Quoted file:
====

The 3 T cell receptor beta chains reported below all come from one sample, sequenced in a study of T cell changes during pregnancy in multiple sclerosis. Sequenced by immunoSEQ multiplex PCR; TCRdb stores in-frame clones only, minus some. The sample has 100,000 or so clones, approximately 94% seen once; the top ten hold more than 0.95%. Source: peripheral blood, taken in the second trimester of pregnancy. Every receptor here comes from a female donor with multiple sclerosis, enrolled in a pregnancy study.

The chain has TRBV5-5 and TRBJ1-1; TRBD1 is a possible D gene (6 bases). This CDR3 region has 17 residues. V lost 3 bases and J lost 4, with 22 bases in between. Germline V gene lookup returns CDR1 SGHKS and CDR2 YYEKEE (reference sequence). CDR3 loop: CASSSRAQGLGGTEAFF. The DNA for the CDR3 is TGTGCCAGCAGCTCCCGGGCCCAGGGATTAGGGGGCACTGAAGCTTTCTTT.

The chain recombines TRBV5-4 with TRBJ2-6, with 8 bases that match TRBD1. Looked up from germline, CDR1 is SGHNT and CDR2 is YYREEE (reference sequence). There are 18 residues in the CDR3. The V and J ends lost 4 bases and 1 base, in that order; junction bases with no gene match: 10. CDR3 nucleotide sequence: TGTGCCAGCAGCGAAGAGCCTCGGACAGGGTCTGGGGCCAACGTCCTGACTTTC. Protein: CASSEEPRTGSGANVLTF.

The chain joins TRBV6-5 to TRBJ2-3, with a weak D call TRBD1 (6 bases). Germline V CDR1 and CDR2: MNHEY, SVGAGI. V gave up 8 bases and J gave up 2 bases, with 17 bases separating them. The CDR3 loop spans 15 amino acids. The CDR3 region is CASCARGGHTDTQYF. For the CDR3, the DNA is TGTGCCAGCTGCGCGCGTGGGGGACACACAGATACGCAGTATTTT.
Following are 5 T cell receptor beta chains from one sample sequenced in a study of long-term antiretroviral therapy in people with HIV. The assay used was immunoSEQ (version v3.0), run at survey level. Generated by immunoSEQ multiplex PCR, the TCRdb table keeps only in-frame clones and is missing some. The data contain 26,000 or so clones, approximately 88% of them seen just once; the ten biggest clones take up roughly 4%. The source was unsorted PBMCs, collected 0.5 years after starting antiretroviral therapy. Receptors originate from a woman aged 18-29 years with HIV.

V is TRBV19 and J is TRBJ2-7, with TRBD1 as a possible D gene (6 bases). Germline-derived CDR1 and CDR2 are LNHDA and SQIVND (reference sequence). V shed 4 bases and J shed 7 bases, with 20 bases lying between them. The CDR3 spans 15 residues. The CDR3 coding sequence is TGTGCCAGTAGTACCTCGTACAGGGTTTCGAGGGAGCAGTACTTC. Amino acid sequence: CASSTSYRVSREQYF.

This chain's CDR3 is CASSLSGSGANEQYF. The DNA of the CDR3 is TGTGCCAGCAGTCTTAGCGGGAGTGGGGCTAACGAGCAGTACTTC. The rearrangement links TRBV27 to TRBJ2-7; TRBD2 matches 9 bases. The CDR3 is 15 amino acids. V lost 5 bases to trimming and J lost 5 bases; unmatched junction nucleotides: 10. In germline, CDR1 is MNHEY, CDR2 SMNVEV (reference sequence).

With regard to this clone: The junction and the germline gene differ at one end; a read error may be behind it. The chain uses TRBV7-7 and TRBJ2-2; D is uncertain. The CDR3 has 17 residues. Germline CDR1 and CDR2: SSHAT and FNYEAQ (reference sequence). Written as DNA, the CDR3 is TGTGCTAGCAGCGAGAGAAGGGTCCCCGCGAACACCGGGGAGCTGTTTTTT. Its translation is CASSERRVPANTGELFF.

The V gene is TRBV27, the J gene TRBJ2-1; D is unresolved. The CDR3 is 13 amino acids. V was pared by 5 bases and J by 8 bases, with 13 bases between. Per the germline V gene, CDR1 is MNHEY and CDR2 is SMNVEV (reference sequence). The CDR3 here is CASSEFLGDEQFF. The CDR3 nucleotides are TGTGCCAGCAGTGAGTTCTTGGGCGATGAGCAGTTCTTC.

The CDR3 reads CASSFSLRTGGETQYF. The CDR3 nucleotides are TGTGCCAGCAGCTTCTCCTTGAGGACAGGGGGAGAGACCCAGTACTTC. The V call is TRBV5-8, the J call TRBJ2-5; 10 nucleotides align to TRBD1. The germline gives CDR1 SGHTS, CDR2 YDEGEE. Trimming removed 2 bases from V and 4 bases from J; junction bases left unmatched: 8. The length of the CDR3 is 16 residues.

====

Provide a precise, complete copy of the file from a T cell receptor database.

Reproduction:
The 3 T cell receptor beta chains reported below all come from one sample, sequenced in a study of T cell changes during pregnancy in multiple sclerosis. Sequenced by immunoSEQ multiplex PCR; TCRdb stores in-frame clones only, minus some. The sample has 100,000 or so clones, approximately 94% seen once; the top ten hold more than 0.95%. Source: peripheral blood, taken in the second trimester of pregnancy. Every receptor here comes from a female donor with multiple sclerosis, enrolled in a pregnancy study.

The chain has TRBV5-5 and TRBJ1-1; TRBD1 is a possible D gene (6 bases). This CDR3 region has 17 residues. V lost 3 bases and J lost 4, with 22 bases in between. Germline V gene lookup returns CDR1 SGHKS and CDR2 YYEKEE (reference sequence). CDR3 loop: CASSSRAQGLGGTEAFF. The DNA for the CDR3 is TGTGCCAGCAGCTCCCGGGCCCAGGGATTAGGGGGCACTGAAGCTTTCTTT.

The chain recombines TRBV5-4 with TRBJ2-6, with 8 bases that match TRBD1. Looked up from germline, CDR1 is SGHNT and CDR2 is YYREEE (reference sequence). There are 18 residues in the CDR3. The V and J ends lost 4 bases and 1 base, in that order; junction bases with no gene match: 10. CDR3 nucleotide sequence: TGTGCCAGCAGCGAAGAGCCTCGGACAGGGTCTGGGGCCAACGTCCTGACTTTC. Protein: CASSEEPRTGSGANVLTF.

The chain joins TRBV6-5 to TRBJ2-3, with a weak D call TRBD1 (6 bases). Germline V CDR1 and CDR2: MNHEY, SVGAGI. V gave up 8 bases and J gave up 2 bases, with 17 bases separating them. The CDR3 loop spans 15 amino acids. The CDR3 region is CASCARGGHTDTQYF. For the CDR3, the DNA is TGTGCCAGCTGCGCGCGTGGGGGACACACAGATACGCAGTATTTT.
Following are 5 T cell receptor beta chains from one sample sequenced in a study of long-term antiretroviral therapy in people with HIV. The assay used was immunoSEQ (version v3.0), run at survey level. Generated by immunoSEQ multiplex PCR, the TCRdb table keeps only in-frame clones and is missing some. The data contain 26,000 or so clones, approximately 88% of them seen just once; the ten biggest clones take up roughly 4%. The source was unsorted PBMCs, collected 0.5 years after starting antiretroviral therapy. Receptors originate from a woman aged 18-29 years with HIV.

V is TRBV19 and J is TRBJ2-7, with TRBD1 as a possible D gene (6 bases). Germline-derived CDR1 and CDR2 are LNHDA and SQIVND (reference sequence). V shed 4 bases and J shed 7 bases, with 20 bases lying between them. The CDR3 spans 15 residues. The CDR3 coding sequence is TGTGCCAGTAGTACCTCGTACAGGGTTTCGAGGGAGCAGTACTTC. Amino acid sequence: CASSTSYRVSREQYF.

This chain's CDR3 is CASSLSGSGANEQYF. The DNA of the CDR3 is TGTGCCAGCAGTCTTAGCGGGAGTGGGGCTAACGAGCAGTACTTC. The rearrangement links TRBV27 to TRBJ2-7; TRBD2 matches 9 bases. The CDR3 is 15 amino acids. V lost 5 bases to trimming and J lost 5 bases; unmatched junction nucleotides: 10. In germline, CDR1 is MNHEY, CDR2 SMNVEV (reference sequence).

With regard to this clone: The junction and the germline gene differ at one end; a read error may be behind it. The chain uses TRBV7-7 and TRBJ2-2; D is uncertain. The CDR3 has 17 residues. Germline CDR1 and CDR2: SSHAT and FNYEAQ (reference sequence). Written as DNA, the CDR3 is TGTGCTAGCAGCGAGAGAAGGGTCCCCGCGAACACCGGGGAGCTGTTTTTT. Its translation is CASSERRVPANTGELFF.

The V gene is TRBV27, the J gene TRBJ2-1; D is unresolved. The CDR3 is 13 amino acids. V was pared by 5 bases and J by 8 bases, with 13 bases between. Per the germline V gene, CDR1 is MNHEY and CDR2 is SMNVEV (reference sequence). The CDR3 here is CASSEFLGDEQFF. The CDR3 nucleotides are TGTGCCAGCAGTGAGTTCTTGGGCGATGAGCAGTTCTTC.

The CDR3 reads CASSFSLRTGGETQYF. The CDR3 nucleotides are TGTGCCAGCAGCTTCTCCTTGAGGACAGGGGGAGAGACCCAGTACTTC. The V call is TRBV5-8, the J call TRBJ2-5; 10 nucleotides align to TRBD1. The germline gives CDR1 SGHTS, CDR2 YDEGEE. Trimming removed 2 bases from V and 4 bases from J; junction bases left unmatched: 8. The length of the CDR3 is 16 residues.